We had a chance, and we blew it.
U.S. Bank, our sports authority commission, and the owners of the Minnesota Vikings. — all of them passed on the chance to build the first major sports stadium using bird-safe glass.
In Milwaukee, however, the Milwaukee Bucks professional basketball team made the right decision. Milwaukee now has that honor.
Milwaukee has a new half-billion-dollar basketball arena that includes design features making the huge structure particularly bird-friendly.
This arena, located in the center of town, has large glass windows, like our stadium. The windows contain an almost invisible ceramic element making it less likely birds will be killed by flying into the windows. It’s known as fritting.
The news comes from the American Bird Conservancy (ABC). I saw the story in the electronic newsletter “Birding Community eBulletin.
Ordinary glass windows, like those used in U.S. Bank stadium, reflect the background, luring birds who see a continuation of habitat.
Fritting creates tiny lines visible to us only when we stand close. It does not interfere with overall transparency.
For birds, signals that the glass serves as a wall that should be avoided, accordingly to the ABC.
"The Bucks stepped up for birds in a way that no sports franchise ever has," said an official of the conservancy.
“No sports franchise ever” includes the Minnesota Vikings.
Bird-friendly features were incorporated early in the arena design process.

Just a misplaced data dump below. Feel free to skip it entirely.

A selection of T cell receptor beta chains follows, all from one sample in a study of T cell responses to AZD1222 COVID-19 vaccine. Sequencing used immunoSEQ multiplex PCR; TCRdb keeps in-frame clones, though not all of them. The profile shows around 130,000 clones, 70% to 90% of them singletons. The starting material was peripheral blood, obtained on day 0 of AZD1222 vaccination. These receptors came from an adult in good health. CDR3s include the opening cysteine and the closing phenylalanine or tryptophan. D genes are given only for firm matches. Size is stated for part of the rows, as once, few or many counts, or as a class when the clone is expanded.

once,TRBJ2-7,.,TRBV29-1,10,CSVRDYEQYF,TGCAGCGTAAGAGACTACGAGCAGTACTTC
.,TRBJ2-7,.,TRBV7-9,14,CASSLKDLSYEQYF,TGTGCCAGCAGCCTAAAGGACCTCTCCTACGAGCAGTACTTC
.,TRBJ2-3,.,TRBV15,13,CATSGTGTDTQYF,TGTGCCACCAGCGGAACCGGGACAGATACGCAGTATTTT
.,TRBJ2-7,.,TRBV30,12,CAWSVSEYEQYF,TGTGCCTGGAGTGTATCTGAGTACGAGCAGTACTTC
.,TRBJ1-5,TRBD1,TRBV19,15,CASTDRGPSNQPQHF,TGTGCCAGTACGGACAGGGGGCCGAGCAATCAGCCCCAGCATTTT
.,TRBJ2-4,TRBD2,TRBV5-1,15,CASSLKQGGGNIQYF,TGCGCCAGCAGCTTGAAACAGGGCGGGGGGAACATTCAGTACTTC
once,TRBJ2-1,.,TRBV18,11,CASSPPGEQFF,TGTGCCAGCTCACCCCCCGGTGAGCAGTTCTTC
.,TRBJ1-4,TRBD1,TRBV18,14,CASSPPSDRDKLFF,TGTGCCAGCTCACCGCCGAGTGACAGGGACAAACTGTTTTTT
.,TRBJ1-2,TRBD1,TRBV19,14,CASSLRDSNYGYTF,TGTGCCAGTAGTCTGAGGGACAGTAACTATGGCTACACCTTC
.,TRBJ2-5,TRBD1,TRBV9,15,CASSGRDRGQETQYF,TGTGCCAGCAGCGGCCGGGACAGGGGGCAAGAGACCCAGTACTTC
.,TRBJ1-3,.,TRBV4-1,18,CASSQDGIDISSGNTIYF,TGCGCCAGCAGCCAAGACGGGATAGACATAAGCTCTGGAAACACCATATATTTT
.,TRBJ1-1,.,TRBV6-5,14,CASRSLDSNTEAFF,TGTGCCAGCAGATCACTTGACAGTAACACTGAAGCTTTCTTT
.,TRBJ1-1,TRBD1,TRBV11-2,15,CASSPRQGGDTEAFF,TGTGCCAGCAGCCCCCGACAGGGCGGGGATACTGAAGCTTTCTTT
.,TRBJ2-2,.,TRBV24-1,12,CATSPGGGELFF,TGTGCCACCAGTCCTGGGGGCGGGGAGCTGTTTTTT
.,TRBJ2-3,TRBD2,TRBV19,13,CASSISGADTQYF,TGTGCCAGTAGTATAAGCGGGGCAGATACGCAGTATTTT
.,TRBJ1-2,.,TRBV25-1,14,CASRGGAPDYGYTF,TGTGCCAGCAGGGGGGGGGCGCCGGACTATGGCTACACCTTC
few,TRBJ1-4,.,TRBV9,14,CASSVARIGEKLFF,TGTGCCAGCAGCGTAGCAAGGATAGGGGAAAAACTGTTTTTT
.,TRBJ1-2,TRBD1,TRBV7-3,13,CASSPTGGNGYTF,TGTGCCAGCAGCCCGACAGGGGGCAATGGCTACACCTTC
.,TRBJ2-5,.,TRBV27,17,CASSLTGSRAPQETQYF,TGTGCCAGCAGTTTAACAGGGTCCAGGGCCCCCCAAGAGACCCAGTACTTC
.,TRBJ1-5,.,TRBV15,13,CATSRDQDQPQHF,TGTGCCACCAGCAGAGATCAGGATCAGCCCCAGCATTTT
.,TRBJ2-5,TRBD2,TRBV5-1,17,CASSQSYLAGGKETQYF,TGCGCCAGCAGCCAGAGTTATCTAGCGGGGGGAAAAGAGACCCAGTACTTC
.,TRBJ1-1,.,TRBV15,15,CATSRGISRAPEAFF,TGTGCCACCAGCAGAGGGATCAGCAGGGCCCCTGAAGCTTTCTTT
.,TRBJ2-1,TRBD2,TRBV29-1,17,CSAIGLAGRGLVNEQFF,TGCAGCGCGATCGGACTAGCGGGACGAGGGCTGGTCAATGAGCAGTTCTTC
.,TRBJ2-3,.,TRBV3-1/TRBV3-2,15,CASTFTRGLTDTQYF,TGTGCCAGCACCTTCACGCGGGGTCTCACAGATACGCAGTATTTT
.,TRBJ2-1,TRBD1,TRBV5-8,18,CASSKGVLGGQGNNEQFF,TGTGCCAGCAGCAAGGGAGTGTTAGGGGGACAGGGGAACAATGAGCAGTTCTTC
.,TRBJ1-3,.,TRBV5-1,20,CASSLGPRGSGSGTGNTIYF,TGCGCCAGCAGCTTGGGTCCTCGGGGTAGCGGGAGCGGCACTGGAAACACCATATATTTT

The designer, the firm Populous, was encouraged to do so by Bryan Lenz, at the time the director of Bird City Wisconsin, according to the ABC.
Persuasion by Lenz had impact with Bucks president Peter Feigin. He is an executive who paid attention, who could see over the top of his wallet.
Feigin is quoted as saying the decisive meeting on glass, following previous discussion, “lasted five minutes.”
Proponents of bird-safe glass here invested far more than five minutes, and got nothing but a study for the effort.
The Milwaukee arena, named Fiserv Forum, is hoped to be a model for other arenas, stadiums, and large buildings for many years. The Milwaukee Bucks have demonstrated that building a bird-safe structure is an achievable goal.
Think of the publicity Milwaukee and the Bucks will get. That model for the world to see could be us. But it isn’t.
“Surely no sports teams want to kill wild birds at their facilities,” said the conservancy. Wrong.
I have puzzled since the beginning of the bird discussion here why the Vikings, the authority, and the bank never saw the publicity opportunity. Or why it was seen and dismissed. Good press — what entertainment organization says no to that?
Using bird-safe glass at U.S. Bank stadium would have added a tiny amount to the cost of the building. That money could never buy the positive publicity, world-wide, that bird-safe glass would have offered.
Milwaukee should thank us for the opportunity we handed them on a glass platter.
(The study: a collaborative study of bird collisions with U.S. Bank stadium glass is underway. Results are expected in 2019. Someone will look at the numbers and decide what will or won’t be done. My question is, who decides.)